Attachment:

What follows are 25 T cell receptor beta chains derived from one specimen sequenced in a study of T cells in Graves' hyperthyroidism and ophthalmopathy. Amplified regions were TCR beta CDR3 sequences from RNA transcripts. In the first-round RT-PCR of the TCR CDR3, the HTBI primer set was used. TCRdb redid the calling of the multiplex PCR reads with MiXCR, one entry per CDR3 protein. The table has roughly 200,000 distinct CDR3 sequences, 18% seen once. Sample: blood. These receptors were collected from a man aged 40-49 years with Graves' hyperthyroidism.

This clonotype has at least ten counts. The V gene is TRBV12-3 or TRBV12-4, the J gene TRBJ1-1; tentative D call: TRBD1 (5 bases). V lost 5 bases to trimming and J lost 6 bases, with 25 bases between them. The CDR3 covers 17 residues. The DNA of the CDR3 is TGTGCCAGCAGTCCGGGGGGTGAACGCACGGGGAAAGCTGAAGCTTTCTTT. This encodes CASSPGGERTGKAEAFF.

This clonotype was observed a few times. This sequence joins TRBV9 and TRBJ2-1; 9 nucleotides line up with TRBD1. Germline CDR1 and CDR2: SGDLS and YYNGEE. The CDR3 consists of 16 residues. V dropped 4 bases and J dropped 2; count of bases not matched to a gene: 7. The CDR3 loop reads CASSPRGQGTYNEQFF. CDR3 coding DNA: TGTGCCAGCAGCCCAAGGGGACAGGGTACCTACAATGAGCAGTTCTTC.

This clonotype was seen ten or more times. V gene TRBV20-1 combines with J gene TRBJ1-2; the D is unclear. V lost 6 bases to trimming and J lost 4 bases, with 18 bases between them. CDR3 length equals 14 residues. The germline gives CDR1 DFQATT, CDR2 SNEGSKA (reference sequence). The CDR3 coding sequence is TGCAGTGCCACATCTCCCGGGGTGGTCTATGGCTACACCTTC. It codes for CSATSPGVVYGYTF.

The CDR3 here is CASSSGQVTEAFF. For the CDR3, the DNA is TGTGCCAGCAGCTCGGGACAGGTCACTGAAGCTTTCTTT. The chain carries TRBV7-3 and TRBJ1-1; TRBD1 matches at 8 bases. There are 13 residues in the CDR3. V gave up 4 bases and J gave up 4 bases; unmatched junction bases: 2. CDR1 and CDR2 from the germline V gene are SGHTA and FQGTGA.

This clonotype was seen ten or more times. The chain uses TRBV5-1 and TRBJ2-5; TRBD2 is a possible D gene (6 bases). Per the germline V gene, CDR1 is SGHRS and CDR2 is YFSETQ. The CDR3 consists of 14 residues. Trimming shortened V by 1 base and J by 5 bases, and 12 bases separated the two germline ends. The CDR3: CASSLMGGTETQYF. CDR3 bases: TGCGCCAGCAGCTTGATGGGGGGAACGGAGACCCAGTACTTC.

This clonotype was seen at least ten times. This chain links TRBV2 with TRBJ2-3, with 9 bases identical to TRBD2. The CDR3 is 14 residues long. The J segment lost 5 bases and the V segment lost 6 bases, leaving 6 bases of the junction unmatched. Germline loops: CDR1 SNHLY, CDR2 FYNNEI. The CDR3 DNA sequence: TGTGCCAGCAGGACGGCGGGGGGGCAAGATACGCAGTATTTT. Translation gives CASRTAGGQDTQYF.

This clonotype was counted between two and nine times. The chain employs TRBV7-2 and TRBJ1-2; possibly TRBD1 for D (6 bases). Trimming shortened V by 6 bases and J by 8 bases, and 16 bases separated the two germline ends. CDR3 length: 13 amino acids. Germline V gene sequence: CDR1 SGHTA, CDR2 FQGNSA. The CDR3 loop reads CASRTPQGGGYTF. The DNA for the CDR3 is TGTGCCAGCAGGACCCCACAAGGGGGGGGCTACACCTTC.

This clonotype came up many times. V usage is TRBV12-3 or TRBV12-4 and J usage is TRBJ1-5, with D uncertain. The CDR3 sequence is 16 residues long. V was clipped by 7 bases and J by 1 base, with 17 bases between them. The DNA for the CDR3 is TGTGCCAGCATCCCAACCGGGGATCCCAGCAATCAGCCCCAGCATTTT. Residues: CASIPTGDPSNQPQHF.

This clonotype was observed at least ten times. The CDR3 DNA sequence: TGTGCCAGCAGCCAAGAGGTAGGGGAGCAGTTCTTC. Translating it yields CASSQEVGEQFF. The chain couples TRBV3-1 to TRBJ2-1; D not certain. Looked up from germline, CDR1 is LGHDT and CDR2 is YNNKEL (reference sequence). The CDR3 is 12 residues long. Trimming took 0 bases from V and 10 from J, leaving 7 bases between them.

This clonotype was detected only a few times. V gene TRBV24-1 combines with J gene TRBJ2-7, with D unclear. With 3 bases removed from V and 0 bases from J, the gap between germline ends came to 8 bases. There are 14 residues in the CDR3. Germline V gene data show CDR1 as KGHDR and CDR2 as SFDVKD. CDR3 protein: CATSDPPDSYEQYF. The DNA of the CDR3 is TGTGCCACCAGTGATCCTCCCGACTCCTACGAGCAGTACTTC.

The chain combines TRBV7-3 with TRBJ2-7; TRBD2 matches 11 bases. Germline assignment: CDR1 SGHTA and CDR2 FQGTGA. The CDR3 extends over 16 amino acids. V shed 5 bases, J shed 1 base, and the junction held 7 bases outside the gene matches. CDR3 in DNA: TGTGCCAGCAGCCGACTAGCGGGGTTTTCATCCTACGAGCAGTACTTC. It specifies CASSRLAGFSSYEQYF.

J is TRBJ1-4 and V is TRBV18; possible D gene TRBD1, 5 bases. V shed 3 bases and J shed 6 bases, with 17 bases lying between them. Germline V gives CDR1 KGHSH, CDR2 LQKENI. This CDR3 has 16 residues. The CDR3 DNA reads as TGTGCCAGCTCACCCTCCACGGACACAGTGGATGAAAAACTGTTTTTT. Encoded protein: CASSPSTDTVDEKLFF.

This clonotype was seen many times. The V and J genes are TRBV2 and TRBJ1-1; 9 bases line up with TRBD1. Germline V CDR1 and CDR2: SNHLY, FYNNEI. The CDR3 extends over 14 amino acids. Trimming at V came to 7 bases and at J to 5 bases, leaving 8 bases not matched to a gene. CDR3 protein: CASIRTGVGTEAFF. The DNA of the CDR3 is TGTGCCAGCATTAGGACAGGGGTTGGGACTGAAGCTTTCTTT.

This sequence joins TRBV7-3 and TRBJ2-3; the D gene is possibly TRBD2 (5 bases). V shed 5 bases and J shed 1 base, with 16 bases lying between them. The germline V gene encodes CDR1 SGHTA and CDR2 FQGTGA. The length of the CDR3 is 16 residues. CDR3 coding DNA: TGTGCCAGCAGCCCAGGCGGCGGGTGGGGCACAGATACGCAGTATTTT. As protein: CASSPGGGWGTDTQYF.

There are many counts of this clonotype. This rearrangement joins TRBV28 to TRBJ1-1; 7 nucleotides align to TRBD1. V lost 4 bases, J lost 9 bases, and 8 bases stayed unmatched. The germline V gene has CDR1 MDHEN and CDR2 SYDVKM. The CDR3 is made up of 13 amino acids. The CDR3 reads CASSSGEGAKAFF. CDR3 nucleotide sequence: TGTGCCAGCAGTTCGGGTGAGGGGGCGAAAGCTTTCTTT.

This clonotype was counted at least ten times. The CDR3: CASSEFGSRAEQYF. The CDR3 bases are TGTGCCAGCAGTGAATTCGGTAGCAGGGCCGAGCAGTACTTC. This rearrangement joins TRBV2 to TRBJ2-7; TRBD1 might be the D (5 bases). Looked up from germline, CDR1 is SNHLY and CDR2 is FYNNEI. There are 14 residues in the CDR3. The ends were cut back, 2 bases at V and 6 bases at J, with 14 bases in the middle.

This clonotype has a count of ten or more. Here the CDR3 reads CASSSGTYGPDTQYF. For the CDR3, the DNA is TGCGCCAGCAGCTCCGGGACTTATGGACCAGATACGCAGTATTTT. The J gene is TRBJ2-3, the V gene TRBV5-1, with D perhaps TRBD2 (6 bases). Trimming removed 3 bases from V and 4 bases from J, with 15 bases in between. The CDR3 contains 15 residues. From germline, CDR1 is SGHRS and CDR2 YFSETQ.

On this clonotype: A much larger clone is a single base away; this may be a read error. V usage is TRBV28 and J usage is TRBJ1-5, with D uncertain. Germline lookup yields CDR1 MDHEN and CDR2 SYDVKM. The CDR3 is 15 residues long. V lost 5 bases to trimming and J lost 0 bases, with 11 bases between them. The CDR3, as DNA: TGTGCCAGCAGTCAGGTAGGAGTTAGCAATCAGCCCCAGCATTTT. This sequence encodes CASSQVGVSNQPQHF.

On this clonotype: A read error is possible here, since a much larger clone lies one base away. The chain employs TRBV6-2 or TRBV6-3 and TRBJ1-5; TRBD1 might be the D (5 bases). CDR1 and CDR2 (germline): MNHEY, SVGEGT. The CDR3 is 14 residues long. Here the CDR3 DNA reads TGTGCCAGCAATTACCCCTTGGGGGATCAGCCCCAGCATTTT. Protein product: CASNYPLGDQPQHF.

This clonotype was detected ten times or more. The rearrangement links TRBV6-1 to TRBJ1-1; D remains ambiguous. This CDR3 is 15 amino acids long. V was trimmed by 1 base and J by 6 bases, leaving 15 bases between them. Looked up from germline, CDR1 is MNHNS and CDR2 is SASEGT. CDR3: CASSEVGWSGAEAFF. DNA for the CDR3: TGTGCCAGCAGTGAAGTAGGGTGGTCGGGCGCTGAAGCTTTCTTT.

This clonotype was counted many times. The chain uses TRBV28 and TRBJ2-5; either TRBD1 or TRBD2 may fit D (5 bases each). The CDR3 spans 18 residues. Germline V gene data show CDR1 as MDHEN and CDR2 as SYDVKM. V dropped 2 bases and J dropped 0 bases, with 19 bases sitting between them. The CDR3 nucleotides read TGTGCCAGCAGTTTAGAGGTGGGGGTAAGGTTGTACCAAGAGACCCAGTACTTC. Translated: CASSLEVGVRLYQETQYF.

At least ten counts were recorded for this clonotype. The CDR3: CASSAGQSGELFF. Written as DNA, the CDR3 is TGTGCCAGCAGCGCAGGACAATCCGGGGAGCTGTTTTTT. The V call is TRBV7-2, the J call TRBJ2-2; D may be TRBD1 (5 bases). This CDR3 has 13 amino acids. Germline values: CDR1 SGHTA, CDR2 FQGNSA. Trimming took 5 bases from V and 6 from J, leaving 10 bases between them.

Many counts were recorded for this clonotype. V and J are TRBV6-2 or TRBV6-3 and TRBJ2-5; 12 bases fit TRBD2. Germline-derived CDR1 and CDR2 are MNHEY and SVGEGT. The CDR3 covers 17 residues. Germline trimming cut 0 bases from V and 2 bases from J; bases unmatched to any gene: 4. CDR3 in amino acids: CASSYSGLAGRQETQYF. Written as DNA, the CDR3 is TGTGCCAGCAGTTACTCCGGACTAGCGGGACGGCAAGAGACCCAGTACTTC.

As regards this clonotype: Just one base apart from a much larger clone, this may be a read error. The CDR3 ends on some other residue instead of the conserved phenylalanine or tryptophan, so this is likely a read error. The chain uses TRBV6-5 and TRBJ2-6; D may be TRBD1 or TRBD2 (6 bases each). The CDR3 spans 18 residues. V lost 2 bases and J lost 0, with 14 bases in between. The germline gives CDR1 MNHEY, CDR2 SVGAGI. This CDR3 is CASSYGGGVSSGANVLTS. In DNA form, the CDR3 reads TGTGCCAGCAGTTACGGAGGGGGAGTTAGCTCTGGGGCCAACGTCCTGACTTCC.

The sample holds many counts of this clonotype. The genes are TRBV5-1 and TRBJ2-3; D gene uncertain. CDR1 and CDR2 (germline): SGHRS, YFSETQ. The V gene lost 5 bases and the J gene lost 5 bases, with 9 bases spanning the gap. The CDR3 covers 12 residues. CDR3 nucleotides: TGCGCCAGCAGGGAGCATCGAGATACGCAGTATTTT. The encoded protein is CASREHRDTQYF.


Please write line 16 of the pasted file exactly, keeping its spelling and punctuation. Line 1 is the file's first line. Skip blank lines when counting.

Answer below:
There are many counts of this clonotype. This rearrangement joins TRBV28 to TRBJ1-1; 7 nucleotides align to TRBD1. V lost 4 bases, J lost 9 bases, and 8 bases stayed unmatched. The germline V gene has CDR1 MDHEN and CDR2 SYDVKM. The CDR3 is made up of 13 amino acids. The CDR3 reads CASSSGEGAKAFF. CDR3 nucleotide sequence: TGTGCCAGCAGTTCGGGTGAGGGGGCGAAAGCTTTCTTT.